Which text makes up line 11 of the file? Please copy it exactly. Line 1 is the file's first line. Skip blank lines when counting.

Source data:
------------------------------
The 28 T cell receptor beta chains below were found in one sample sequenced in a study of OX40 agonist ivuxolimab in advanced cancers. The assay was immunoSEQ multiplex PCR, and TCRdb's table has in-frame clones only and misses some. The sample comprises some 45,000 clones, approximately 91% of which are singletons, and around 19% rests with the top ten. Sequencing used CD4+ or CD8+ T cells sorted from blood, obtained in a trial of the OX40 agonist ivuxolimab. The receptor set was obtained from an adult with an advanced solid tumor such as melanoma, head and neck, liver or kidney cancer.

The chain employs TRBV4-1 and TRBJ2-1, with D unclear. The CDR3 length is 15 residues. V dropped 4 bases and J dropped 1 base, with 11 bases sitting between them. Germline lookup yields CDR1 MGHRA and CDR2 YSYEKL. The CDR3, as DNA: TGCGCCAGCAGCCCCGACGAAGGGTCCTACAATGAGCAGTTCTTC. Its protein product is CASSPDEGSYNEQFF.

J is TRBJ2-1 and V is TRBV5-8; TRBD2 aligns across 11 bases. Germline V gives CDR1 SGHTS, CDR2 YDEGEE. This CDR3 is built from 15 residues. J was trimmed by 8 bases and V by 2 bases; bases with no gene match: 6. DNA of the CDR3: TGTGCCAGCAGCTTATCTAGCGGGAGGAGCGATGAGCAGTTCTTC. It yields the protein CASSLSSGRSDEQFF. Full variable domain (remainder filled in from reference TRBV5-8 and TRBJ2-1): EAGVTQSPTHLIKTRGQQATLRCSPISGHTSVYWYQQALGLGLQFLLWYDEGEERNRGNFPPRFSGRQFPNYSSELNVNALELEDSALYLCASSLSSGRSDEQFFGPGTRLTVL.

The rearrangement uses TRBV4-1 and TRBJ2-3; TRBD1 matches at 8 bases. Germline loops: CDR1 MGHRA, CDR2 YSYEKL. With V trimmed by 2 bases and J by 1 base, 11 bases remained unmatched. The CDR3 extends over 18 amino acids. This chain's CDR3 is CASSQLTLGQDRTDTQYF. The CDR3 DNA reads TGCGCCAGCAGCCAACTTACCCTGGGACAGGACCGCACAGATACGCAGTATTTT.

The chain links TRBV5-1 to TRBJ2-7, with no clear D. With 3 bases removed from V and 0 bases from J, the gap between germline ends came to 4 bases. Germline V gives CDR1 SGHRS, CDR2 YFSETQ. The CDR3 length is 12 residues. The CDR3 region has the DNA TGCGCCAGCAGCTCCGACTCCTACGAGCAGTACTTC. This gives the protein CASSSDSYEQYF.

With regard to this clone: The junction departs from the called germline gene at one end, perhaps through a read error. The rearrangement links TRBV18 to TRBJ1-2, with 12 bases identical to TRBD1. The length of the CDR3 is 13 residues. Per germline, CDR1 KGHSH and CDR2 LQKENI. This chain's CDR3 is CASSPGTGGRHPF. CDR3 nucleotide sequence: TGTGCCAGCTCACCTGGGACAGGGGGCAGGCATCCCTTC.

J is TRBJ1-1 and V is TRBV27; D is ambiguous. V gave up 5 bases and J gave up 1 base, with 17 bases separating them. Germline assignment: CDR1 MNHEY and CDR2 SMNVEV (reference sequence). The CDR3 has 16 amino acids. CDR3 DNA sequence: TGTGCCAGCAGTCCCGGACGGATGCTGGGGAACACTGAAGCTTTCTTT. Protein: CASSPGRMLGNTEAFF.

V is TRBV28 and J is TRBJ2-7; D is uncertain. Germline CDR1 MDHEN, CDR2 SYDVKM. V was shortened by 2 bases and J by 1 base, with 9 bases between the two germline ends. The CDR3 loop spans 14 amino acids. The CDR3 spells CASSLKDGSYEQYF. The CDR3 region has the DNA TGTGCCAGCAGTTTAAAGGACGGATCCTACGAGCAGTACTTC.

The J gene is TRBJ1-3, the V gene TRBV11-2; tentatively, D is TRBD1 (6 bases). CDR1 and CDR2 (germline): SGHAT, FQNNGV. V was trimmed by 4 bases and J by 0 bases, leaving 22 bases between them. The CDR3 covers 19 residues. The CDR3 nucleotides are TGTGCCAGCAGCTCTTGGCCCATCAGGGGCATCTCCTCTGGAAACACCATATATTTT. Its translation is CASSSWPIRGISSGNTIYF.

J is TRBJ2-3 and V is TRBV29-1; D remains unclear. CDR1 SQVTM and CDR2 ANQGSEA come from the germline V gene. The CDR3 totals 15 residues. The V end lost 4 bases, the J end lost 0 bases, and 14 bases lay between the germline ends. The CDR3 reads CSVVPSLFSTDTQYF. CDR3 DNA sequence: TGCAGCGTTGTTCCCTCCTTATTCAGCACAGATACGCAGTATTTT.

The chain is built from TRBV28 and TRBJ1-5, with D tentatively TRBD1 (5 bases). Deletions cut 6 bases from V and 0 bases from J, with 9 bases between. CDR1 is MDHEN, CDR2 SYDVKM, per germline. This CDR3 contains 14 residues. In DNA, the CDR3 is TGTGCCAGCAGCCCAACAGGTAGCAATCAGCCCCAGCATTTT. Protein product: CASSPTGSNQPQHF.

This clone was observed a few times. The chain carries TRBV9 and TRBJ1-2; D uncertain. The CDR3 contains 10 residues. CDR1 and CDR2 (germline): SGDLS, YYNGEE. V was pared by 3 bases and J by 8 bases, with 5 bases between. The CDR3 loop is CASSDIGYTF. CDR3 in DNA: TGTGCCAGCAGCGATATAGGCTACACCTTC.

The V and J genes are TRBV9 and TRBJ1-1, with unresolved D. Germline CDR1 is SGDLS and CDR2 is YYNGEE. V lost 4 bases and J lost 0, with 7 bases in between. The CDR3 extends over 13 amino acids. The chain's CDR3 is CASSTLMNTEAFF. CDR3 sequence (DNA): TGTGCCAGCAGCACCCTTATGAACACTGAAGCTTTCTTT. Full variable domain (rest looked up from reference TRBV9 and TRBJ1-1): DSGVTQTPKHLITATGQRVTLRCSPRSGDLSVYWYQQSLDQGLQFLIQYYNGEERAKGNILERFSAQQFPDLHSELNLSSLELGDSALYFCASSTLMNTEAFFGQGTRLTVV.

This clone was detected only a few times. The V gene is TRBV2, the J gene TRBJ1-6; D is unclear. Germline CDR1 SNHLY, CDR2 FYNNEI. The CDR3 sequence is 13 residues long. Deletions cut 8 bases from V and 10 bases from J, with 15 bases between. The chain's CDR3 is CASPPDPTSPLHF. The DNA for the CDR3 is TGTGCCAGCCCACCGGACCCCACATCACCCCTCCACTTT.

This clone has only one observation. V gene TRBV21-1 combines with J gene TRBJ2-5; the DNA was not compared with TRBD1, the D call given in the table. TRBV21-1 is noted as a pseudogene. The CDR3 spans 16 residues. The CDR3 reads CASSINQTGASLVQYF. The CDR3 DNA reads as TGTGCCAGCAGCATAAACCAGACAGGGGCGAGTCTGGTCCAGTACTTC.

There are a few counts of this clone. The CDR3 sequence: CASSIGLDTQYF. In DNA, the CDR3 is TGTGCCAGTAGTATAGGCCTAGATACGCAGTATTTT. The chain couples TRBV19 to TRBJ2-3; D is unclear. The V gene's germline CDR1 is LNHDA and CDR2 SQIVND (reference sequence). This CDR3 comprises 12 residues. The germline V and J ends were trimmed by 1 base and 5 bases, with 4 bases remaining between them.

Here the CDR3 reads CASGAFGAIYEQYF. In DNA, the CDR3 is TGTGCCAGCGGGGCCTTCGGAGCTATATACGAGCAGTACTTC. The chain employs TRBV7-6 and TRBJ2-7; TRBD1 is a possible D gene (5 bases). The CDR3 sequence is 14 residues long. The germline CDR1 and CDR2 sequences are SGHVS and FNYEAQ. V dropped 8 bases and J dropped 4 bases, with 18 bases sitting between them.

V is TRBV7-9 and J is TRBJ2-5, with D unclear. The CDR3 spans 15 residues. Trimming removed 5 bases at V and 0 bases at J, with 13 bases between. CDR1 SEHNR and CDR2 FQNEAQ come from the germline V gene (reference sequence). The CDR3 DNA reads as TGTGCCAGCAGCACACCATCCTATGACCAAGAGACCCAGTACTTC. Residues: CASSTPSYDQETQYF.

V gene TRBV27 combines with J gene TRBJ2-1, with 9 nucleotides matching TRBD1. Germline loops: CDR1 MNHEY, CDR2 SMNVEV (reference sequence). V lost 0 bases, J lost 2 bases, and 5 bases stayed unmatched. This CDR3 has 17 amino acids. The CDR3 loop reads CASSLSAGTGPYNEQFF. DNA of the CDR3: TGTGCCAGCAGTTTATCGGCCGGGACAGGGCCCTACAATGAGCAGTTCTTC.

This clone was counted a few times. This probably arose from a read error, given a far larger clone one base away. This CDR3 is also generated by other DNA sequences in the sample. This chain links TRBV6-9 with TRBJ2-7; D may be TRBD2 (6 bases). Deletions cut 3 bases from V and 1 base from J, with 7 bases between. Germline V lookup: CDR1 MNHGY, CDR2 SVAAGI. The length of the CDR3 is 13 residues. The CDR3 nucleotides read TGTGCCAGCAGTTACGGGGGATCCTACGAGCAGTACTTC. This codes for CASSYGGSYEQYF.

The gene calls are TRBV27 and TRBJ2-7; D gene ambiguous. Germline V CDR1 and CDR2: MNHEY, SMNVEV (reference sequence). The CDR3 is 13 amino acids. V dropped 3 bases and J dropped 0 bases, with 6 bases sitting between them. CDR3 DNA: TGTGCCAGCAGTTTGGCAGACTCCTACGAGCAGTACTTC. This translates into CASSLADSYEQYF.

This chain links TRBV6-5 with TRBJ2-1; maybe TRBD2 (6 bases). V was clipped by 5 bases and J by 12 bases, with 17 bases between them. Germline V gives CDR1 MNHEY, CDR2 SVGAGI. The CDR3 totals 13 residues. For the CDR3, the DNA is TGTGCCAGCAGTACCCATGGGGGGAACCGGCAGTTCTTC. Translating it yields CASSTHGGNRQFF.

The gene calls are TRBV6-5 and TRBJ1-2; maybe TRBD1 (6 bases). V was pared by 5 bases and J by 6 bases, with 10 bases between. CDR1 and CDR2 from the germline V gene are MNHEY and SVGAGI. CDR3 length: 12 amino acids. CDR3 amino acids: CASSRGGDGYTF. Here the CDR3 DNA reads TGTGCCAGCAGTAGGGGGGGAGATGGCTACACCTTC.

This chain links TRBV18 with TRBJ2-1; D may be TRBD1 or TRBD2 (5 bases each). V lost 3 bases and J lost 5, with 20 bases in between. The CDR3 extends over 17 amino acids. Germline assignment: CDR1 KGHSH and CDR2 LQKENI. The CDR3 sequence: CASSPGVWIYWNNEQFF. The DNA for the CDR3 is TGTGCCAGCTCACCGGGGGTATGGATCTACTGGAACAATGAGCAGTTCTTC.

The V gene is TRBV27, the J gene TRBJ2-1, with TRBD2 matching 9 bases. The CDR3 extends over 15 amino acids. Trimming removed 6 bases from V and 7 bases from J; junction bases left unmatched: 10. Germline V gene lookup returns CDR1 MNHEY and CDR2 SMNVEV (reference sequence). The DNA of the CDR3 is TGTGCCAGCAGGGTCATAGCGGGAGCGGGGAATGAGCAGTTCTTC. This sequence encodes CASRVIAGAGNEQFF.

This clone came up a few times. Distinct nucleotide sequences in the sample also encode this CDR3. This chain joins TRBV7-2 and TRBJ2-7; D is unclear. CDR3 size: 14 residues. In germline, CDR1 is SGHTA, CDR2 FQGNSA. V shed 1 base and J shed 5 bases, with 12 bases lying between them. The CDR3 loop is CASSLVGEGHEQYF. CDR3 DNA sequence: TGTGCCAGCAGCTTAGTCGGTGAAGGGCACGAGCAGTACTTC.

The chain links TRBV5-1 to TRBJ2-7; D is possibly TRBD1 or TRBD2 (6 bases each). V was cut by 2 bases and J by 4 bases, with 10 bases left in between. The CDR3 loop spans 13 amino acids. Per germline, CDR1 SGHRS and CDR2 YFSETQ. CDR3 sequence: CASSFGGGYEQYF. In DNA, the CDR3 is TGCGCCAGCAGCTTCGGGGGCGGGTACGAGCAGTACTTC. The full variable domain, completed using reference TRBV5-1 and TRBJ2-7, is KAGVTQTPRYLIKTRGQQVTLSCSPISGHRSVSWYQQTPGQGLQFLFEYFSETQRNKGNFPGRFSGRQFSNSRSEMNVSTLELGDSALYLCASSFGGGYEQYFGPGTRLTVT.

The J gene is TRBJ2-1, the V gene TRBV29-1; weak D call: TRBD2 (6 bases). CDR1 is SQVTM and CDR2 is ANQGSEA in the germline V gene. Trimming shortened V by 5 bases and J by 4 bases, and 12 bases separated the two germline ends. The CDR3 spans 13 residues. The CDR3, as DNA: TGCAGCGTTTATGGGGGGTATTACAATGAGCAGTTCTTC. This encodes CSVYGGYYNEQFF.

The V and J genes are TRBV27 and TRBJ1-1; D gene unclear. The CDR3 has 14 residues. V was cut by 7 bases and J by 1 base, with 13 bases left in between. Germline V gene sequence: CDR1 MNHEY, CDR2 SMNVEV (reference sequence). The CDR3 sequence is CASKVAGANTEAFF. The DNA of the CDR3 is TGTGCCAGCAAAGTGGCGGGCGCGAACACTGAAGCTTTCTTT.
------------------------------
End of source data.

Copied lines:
The chain is built from TRBV28 and TRBJ1-5, with D tentatively TRBD1 (5 bases). Deletions cut 6 bases from V and 0 bases from J, with 9 bases between. CDR1 is MDHEN, CDR2 SYDVKM, per germline. This CDR3 contains 14 residues. In DNA, the CDR3 is TGTGCCAGCAGCCCAACAGGTAGCAATCAGCCCCAGCATTTT. Protein product: CASSPTGSNQPQHF.